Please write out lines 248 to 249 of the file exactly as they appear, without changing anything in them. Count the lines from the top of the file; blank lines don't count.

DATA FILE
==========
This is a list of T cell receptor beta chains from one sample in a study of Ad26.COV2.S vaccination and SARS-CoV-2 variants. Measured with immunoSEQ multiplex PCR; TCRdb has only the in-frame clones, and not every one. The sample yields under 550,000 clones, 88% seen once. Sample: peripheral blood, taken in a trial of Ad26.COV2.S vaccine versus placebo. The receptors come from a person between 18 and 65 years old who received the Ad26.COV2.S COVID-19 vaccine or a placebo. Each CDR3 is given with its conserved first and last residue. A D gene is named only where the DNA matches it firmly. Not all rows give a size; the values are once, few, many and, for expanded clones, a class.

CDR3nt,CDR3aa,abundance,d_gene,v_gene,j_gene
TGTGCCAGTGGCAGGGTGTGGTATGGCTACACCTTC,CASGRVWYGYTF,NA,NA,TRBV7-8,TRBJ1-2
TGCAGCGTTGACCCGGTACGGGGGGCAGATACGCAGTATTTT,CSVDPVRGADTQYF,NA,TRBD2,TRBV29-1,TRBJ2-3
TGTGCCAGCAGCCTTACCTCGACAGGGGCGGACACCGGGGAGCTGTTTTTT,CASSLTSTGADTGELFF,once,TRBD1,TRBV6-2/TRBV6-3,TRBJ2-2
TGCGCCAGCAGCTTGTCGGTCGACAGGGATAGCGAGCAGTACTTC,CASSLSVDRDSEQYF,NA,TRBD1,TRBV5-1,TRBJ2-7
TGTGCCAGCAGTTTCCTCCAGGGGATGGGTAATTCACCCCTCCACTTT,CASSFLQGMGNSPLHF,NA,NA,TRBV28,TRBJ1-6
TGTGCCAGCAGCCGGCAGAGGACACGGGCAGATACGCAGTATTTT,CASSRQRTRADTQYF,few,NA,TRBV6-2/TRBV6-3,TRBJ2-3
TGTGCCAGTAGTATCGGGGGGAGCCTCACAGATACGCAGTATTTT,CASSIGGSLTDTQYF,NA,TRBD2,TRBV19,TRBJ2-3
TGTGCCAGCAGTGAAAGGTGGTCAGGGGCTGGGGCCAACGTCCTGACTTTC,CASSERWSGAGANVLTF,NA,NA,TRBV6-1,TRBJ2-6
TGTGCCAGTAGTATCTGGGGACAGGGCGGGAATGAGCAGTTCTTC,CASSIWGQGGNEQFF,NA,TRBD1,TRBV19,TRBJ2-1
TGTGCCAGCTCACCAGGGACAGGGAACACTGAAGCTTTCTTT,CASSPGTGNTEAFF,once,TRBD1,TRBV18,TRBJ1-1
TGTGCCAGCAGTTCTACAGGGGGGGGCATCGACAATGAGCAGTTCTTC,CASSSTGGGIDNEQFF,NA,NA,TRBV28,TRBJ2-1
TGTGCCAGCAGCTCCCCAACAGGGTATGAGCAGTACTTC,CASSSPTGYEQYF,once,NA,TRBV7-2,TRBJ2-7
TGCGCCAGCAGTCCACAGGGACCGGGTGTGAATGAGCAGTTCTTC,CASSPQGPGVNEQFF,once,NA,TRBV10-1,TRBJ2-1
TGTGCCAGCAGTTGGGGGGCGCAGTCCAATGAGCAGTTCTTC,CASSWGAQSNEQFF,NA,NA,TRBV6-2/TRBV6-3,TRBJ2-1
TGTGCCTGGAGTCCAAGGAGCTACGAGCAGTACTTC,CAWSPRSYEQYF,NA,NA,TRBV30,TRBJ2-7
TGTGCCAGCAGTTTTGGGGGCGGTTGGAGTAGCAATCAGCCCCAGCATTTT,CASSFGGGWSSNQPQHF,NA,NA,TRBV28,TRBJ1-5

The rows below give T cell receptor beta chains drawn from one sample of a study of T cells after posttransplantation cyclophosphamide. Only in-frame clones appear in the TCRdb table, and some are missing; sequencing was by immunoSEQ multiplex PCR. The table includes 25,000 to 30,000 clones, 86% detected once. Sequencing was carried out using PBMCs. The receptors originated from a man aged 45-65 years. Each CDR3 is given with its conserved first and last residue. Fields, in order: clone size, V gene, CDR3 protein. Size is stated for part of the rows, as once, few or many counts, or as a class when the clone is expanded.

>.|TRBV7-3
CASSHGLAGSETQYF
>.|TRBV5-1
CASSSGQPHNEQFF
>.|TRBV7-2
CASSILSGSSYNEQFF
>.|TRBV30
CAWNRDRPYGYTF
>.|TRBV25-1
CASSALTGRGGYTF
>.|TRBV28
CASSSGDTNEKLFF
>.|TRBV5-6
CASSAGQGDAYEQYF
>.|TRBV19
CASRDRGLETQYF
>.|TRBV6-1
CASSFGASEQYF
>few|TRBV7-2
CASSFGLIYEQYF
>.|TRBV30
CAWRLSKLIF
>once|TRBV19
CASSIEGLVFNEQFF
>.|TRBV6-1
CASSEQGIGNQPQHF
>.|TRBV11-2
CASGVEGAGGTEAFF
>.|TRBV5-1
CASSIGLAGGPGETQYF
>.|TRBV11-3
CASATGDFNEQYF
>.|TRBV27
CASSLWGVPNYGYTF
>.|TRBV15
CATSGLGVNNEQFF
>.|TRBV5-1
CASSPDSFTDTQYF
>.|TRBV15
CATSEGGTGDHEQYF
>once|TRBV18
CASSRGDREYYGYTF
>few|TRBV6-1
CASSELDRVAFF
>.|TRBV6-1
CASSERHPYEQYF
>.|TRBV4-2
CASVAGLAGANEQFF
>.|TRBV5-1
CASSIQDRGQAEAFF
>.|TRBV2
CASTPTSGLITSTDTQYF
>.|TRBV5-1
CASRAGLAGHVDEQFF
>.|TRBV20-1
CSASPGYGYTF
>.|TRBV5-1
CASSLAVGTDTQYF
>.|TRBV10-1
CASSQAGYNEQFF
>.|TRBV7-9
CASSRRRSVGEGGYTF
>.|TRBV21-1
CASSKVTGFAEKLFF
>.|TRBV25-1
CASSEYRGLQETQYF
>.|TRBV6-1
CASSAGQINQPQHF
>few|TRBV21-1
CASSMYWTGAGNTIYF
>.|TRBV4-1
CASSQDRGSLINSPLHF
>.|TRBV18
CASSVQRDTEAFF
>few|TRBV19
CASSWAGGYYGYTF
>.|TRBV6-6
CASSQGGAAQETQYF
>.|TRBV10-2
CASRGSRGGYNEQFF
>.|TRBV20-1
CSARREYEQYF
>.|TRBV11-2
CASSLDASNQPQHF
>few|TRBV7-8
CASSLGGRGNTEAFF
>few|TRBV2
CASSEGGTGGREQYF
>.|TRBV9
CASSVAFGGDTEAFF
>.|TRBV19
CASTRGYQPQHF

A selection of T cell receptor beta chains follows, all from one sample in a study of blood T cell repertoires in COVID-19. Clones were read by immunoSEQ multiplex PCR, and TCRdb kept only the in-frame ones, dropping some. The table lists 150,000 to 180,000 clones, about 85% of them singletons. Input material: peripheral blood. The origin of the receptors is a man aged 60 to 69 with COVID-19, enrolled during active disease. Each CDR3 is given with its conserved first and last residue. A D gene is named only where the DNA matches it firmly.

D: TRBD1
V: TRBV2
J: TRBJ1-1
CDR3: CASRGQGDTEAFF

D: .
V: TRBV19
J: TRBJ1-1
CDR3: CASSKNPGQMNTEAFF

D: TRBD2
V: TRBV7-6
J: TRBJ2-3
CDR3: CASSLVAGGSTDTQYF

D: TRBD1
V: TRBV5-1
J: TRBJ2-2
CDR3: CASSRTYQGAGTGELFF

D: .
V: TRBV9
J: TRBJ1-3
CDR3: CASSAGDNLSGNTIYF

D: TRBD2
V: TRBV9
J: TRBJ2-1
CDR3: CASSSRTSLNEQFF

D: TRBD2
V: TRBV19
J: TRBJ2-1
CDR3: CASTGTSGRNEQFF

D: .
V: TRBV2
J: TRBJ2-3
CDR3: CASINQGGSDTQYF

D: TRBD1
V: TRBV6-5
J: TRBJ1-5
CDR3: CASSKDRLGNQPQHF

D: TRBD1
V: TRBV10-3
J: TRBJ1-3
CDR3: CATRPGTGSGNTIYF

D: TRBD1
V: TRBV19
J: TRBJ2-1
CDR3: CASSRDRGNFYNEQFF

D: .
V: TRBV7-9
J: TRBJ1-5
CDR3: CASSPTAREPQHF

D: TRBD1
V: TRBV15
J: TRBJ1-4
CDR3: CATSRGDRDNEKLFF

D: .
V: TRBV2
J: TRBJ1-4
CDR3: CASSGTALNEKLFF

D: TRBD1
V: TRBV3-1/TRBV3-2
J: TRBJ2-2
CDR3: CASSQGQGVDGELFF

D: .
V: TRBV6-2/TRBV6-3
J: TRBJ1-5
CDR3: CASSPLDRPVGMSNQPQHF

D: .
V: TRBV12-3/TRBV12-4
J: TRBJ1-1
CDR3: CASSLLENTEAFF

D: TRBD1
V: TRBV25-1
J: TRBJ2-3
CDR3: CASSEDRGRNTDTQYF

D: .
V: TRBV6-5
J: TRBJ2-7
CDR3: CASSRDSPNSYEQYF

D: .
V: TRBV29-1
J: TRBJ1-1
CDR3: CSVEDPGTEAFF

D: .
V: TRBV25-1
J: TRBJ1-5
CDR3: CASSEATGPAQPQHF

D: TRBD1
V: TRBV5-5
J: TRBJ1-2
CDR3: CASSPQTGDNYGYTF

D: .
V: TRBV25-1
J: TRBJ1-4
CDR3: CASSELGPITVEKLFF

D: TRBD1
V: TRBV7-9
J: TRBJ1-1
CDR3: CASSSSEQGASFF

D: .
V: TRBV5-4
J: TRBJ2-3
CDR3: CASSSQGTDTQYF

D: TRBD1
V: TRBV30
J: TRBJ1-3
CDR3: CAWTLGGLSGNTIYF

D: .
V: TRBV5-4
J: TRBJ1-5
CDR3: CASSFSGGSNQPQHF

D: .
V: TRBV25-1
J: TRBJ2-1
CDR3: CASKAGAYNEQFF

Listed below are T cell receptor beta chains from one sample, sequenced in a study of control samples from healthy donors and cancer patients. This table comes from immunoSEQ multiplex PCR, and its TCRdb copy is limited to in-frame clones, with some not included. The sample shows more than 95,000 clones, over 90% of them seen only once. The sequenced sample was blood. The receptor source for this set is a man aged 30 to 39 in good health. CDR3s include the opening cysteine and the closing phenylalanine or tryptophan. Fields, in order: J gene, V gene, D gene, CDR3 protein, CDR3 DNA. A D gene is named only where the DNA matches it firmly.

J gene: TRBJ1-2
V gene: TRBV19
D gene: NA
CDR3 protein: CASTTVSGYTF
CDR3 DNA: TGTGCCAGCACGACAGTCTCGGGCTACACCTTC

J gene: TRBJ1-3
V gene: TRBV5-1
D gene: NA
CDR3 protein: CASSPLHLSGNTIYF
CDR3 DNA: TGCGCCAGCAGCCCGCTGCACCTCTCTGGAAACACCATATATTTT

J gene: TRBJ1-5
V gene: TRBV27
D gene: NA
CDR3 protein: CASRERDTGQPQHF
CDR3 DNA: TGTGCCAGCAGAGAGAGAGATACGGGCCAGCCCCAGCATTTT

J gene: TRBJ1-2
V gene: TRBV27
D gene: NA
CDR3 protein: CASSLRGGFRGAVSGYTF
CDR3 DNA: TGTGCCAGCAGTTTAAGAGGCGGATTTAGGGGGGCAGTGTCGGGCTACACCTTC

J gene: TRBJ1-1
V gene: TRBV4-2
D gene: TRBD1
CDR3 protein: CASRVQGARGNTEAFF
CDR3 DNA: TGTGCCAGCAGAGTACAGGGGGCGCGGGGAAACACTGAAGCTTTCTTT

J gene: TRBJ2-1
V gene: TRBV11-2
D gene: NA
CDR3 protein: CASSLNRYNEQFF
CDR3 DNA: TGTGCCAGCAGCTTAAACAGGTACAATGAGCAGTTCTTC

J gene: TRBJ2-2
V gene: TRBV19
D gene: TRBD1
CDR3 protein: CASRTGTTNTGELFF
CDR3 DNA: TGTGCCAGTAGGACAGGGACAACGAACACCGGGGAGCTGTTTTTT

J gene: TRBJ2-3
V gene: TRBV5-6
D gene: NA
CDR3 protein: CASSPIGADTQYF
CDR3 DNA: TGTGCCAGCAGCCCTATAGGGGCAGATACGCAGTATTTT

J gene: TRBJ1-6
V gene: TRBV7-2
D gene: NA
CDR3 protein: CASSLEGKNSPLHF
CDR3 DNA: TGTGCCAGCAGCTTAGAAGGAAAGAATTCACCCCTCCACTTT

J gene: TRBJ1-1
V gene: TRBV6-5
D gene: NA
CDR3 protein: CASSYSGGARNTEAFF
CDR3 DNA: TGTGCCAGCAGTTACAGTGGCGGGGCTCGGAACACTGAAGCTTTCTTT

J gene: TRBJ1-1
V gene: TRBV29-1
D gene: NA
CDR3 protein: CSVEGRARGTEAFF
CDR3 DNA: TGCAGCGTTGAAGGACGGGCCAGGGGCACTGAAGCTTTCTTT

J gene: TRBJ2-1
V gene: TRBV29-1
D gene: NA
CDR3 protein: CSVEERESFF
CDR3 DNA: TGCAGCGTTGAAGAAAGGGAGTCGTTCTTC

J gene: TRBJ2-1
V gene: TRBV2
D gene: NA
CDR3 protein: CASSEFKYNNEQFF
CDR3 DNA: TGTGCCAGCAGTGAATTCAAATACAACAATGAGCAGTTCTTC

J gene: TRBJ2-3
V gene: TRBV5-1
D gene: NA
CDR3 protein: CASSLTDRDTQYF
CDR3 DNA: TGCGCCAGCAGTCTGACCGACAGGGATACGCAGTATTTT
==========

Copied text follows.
D gene: TRBD1
CDR3 protein: CASRVQGARGNTEAFF